Uber to pay record $148 million over 2016 data breach
Uber will pay $148 million to settle an investigation into a 2016 data breach that the company was accused of intentionally concealing.
The settlement with attorneys general for all 50 states and Washington, DC, will be split among the states. It’s the largest ever multi-state data breach settlement, according to the New York attorney general.
The investigation was called to look into allegations that the ride-share company violated state-level notification laws by intentionally withholding that hackers stole the personal information of 57 million users in 2016.
The breach wasn’t disclosed until late 2017, when Uber revealed that it paid the hackers $100,000 to destroy the data. In April, Uber settled a case with the Federal Trade Commission, which was investigating claims that Uber deceived customers over this breach.
As part of the settlement, Uber has agreed to develop and implement a corporate integrity program for employees to report unethical behavior. It also agreed to adopt model data breach notification and data security practices, as well as hire an independent third party to assess its data security practices.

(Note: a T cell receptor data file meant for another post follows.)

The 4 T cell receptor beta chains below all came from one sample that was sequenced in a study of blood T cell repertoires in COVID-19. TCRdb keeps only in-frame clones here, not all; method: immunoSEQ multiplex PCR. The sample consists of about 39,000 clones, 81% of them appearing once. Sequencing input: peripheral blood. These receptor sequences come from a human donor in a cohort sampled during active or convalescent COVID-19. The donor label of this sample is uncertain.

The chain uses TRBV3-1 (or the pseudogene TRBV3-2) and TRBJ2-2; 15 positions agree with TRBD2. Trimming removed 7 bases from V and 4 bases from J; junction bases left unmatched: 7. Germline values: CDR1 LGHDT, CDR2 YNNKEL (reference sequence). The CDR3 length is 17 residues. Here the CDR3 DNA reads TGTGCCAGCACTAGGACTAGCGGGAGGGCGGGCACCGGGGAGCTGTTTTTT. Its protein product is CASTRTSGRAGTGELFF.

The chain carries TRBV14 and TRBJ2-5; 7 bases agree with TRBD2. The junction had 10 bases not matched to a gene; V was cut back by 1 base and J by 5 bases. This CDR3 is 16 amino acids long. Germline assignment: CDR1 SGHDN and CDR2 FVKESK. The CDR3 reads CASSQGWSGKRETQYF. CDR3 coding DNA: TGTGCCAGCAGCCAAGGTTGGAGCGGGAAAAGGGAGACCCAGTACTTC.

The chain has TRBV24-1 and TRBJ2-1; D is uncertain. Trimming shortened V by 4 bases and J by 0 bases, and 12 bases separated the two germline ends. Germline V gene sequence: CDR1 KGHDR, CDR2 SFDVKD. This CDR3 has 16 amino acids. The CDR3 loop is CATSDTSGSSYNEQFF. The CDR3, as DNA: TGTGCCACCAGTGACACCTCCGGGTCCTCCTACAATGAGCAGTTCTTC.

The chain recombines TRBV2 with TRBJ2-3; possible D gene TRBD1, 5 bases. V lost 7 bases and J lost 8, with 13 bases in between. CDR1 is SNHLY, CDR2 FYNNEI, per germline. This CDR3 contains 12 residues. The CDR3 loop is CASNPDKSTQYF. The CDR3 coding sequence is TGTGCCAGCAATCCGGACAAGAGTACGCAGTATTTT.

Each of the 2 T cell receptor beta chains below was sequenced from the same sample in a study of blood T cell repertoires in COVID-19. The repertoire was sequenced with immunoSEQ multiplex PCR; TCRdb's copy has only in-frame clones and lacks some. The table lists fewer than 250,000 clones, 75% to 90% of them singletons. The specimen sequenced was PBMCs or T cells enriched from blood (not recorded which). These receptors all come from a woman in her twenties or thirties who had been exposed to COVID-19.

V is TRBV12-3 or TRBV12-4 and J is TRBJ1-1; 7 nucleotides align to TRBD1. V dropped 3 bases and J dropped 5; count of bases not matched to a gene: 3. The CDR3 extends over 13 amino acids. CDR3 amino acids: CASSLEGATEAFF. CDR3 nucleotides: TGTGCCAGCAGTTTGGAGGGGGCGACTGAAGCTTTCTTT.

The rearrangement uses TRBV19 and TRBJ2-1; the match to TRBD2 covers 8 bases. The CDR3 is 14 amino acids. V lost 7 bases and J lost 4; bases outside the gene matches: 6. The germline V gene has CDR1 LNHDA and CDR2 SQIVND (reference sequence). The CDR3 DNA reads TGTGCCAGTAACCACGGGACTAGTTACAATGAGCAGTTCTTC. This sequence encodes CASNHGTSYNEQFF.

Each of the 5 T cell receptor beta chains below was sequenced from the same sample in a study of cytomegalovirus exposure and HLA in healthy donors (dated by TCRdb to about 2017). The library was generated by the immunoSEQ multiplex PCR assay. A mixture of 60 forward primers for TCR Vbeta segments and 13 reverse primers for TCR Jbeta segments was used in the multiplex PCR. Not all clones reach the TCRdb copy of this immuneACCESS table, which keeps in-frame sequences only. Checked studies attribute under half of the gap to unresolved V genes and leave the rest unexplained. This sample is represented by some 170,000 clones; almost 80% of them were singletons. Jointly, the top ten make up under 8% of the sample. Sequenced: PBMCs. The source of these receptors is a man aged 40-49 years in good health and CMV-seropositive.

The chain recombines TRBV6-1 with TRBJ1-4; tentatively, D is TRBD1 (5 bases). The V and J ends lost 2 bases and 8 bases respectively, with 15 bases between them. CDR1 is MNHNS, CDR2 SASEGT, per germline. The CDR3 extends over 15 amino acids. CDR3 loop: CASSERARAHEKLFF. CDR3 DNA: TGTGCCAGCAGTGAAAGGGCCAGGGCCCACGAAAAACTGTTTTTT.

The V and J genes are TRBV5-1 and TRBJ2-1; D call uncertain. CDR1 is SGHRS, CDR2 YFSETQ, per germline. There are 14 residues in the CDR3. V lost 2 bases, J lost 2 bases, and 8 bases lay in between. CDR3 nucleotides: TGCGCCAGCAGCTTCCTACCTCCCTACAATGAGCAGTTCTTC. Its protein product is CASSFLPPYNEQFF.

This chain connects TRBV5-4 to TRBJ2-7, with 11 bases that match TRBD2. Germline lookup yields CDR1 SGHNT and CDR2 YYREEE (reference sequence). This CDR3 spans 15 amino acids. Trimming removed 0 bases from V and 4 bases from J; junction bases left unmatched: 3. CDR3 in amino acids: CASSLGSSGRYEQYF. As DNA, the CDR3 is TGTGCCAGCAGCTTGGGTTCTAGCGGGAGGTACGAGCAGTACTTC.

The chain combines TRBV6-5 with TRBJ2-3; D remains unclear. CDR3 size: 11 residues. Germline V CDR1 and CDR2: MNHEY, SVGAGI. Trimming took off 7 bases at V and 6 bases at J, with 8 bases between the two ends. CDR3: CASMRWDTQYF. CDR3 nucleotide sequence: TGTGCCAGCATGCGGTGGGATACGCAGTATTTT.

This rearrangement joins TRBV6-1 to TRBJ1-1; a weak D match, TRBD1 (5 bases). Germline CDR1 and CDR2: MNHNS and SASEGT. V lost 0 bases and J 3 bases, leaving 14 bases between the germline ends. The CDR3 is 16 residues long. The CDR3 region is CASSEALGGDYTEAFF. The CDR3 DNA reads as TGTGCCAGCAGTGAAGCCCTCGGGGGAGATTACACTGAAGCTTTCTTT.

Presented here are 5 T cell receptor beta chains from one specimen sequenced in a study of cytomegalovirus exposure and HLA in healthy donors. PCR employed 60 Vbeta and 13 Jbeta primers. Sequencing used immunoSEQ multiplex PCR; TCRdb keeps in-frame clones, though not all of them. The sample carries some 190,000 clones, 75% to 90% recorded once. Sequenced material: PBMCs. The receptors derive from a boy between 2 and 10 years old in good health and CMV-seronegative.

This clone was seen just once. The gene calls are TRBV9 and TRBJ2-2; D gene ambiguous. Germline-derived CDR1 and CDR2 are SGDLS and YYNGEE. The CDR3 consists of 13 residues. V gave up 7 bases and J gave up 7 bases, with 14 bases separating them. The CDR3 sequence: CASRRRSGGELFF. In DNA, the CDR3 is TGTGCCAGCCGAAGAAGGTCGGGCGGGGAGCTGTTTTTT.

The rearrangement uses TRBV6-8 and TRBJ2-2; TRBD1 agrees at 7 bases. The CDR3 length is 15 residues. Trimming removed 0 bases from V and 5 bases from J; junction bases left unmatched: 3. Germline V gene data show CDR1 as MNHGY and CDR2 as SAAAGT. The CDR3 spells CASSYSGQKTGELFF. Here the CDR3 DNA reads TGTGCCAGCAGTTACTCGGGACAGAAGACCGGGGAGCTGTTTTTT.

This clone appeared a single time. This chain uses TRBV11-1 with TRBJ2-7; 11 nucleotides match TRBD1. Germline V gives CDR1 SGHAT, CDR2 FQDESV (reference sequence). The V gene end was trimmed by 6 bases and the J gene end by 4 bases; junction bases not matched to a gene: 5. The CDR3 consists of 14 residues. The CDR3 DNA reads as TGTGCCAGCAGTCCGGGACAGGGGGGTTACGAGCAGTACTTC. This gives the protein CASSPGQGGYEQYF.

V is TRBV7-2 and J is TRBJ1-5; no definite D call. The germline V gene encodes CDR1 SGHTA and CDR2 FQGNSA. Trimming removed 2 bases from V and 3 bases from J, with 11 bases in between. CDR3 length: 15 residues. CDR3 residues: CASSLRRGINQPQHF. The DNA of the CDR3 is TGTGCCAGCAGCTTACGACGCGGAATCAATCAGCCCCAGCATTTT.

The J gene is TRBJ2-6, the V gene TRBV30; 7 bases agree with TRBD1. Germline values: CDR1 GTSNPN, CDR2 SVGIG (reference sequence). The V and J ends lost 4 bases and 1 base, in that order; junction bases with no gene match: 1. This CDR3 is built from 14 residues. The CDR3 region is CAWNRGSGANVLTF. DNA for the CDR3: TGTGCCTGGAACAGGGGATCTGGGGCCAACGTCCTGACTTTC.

“This record settlement should send a clear message: we have zero tolerance for those who skirt the law and leave consumer and employee information vulnerable to exploitation,” said New York attorney general Barbara D. Underwood said in a press release. New York will get about $5.1 million of the payout.
“Our current management team’s decision to disclose the incident was not only the right thing to do, it embodies the principles by which we are running our business today: transparency, integrity, and accountability,” said Uber chief legal officer Tony West in a blog post on Wednesday. “We’ll continue to invest in protections to keep our customers and their data safe and secure, and we’re committed to maintaining a constructive and collaborative relationship with governments around the world.”
The settlement comes as Uber attempts to clean up its practices. In July, for example, Uber finally hired a chief privacy officer: Ruby Zefo, became Uber’s top executive focused on privacy. Matt Olsen also joined as chief trust and security officer.